“Open Water” DVD, Blu-ray Movie Review

10/09/2010 Posted by Admin

“Open Water”

DVD, Blu-ray Movie Review

Written and directed by Chris Kentis, 79 minutes, rated R.

By Christopher Smith

In “Open Water,” the bold thriller from writer-director Chris Kentis, a handsome, high-powered couple leave their hectic lives in the city for what promises to be a relaxing vacation in the Caribbean, one free of cell phones, the pressure of the daily grind, the monotony of habit.

For them, the sea is an escape from the concrete world that surrounds them—they welcome the open water and, to hear them tell it, they have paid plenty to play in it.

So be it. After a brief interlude that suggests Daniel (Daniel Travis) and Susan (Blanchard Ryan) aren’t quite as happy as they should be together, they decide to board a tour boat, scuba dive with the 18 others onboard, and hope to reconnect in the deep reaches of the sea.

They reconnect, all right. When the tour boat operators mistakenly leave them stranded in the heart of the ocean with no land in sight, Daniel and Susan must find strength and solace in each other while gradually coming to realize some difficult truths about themselves, their relationship and especially their perilous situation.

What becomes clear is that all the control they felt they once had in their lives is and always has been an illusion. They have none, which is initially unfathomable to them. Now essentially fish food, they bob helplessly in the middle of nowhere while scores of sharks circle and bump into them, some just curious enough to lunge out and bite. When they do, the blood, clouding the water with its appealing scent, will be enough to rattle most movie-goers’ nerves.

The tension Kentis mines from this lean, deceptively simple premise is formidable, sometimes unbearable, always admirable. This is particularly true since in the water with these actors are over 50 real sharks—not mechanical ones, a la Spielberg. The film’s ultra-low, $130,000 budget didn’t allow for it.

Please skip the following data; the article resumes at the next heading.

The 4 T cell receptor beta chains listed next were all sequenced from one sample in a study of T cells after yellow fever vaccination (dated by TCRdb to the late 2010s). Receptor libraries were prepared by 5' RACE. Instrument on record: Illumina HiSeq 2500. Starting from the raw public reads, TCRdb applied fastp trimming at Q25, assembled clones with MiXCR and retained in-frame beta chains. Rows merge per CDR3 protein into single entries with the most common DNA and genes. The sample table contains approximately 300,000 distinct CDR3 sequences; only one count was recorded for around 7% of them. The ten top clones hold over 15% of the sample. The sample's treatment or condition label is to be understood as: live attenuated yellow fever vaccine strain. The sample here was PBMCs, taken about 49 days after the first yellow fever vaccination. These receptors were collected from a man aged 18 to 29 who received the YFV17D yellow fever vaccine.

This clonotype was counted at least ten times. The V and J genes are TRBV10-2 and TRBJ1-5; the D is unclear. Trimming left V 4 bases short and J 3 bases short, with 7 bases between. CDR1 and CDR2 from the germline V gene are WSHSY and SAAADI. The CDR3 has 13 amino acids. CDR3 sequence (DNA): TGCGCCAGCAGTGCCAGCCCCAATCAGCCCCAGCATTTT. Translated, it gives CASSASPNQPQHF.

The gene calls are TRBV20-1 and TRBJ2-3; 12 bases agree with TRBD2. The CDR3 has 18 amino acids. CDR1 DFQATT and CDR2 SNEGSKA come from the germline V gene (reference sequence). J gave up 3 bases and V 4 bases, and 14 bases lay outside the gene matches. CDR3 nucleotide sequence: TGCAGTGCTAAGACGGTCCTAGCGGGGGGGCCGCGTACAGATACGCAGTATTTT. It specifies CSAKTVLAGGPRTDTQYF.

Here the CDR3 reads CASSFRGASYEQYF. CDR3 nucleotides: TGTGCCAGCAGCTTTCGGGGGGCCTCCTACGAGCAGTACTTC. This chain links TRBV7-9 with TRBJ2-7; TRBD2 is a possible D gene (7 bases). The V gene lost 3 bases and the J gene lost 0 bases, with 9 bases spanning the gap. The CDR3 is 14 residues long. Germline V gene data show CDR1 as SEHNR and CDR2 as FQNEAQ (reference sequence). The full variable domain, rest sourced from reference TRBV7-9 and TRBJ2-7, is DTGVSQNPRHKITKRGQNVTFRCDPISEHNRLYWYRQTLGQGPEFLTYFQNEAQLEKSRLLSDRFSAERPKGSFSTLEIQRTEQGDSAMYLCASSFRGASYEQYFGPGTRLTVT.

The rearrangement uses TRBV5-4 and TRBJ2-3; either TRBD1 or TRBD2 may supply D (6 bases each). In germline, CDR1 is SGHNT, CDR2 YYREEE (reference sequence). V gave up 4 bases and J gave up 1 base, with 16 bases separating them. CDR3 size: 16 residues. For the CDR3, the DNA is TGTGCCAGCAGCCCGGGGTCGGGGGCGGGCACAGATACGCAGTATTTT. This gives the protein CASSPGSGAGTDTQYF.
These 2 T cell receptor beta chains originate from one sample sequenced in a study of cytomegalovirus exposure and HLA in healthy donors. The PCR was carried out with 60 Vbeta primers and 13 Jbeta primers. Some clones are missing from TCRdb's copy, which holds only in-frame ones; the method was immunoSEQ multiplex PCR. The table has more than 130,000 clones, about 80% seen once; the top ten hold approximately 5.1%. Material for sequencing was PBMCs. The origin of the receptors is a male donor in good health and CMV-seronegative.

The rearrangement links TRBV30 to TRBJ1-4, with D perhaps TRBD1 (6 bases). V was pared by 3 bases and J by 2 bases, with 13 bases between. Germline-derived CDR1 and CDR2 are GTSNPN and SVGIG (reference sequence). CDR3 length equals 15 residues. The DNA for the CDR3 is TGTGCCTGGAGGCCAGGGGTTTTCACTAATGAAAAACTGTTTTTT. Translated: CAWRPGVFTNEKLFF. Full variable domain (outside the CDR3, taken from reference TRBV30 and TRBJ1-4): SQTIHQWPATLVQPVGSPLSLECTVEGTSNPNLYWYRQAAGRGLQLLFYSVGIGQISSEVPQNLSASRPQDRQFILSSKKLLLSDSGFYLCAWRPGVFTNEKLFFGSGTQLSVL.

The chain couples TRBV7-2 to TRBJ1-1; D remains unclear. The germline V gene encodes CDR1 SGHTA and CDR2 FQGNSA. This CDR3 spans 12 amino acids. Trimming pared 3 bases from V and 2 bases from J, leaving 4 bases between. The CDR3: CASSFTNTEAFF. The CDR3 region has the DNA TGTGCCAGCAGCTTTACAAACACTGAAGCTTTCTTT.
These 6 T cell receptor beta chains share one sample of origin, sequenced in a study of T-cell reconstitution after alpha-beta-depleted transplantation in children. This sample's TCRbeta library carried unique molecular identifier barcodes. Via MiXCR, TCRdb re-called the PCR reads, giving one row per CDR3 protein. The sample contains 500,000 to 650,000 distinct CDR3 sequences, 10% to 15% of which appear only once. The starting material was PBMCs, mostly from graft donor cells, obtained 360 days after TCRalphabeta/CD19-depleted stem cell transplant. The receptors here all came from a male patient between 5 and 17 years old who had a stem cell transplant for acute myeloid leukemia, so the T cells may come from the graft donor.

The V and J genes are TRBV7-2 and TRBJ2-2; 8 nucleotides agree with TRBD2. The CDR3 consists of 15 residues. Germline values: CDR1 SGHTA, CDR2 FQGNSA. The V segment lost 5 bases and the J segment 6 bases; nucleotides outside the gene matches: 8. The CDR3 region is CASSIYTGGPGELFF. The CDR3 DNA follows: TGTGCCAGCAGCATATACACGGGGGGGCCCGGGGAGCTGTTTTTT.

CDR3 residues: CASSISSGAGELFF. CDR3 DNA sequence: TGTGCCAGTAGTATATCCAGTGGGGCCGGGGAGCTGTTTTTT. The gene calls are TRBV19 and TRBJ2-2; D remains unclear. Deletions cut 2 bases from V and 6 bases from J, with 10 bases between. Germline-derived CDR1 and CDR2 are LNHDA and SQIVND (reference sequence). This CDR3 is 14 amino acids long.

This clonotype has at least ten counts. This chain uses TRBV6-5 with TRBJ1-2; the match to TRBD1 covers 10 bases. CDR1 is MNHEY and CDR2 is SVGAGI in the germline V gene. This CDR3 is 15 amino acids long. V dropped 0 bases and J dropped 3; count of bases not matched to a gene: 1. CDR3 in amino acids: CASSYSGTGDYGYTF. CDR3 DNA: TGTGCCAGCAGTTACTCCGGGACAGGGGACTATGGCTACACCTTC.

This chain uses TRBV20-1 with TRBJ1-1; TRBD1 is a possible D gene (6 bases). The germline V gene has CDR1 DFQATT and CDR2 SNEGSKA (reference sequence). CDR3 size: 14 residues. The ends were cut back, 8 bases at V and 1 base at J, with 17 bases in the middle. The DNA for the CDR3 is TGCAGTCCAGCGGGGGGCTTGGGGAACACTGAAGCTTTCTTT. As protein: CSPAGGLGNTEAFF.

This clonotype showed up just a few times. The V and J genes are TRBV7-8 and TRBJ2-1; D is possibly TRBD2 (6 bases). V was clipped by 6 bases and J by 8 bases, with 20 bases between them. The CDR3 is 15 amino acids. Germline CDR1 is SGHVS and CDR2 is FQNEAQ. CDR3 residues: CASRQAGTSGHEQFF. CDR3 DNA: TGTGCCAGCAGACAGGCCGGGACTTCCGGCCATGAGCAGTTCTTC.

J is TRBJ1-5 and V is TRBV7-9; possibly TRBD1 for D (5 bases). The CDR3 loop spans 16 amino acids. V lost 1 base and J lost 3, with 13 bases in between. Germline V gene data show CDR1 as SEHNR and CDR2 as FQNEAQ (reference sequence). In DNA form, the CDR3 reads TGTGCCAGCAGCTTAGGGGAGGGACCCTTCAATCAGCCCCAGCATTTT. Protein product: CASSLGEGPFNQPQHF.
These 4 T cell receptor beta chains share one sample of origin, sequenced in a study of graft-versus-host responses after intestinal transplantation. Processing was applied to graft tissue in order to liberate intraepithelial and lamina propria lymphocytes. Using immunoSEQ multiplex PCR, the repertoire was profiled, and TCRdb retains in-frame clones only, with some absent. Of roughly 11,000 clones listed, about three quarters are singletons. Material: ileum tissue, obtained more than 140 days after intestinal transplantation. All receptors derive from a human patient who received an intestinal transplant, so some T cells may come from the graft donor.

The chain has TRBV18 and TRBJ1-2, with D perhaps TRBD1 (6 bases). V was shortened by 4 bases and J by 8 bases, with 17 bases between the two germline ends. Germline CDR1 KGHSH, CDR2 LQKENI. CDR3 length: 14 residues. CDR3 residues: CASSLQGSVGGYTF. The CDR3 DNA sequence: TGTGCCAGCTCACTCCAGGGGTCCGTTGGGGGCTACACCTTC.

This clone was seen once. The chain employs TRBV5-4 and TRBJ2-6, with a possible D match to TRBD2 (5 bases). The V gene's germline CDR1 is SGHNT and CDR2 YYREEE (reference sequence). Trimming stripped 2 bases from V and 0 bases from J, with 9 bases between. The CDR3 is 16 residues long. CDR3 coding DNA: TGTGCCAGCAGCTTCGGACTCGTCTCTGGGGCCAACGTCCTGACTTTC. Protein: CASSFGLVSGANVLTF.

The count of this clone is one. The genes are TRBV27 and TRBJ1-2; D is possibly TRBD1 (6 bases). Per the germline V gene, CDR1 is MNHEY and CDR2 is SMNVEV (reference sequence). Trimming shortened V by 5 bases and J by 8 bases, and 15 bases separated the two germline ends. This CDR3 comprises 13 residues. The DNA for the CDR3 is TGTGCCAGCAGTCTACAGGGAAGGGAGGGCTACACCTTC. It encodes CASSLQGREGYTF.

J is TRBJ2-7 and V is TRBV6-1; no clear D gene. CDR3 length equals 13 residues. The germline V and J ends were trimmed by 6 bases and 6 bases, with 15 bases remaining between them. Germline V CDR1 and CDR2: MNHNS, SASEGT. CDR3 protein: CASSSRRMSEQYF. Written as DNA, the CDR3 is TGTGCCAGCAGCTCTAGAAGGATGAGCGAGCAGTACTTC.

It also didn’t allow for consistently clear audio (that’s a quibble) or for the actors to be protected by a cage. That’s really them in the water with these sharks, barracudas and stinging jellyfish, which gives the movie an immediacy and an urgency that can be excruciatingly palpable.

Shot entirely on video and based loosely on true events, the film mounts a sustained hum of psychological suspense. It achieves this by keeping the camera mostly on the skin of the ever-darkening water, thus allowing us to feast on Daniel and Susan’s fear, anger, disbelief, rage and exhaustion as the day stretches into night while only occasionally dipping below the surface to reveal the looming feeding frenzy gathering at their feet.

“Open Water” works on many levels, chief among them as a stark examination of isolation, worry, terror and the dread that can accompany the unknown. It’s about hopelessness and loss, staring death in the face and realizing that this time out, you might not win. It’s ending will ignite debate among those trained by the Hollywood machine, but it’s brave and it’s perfect.

In its new release on Blu-ray disc, where it appears with "Open Water 2," it's also not to be missed.

Grade: A-

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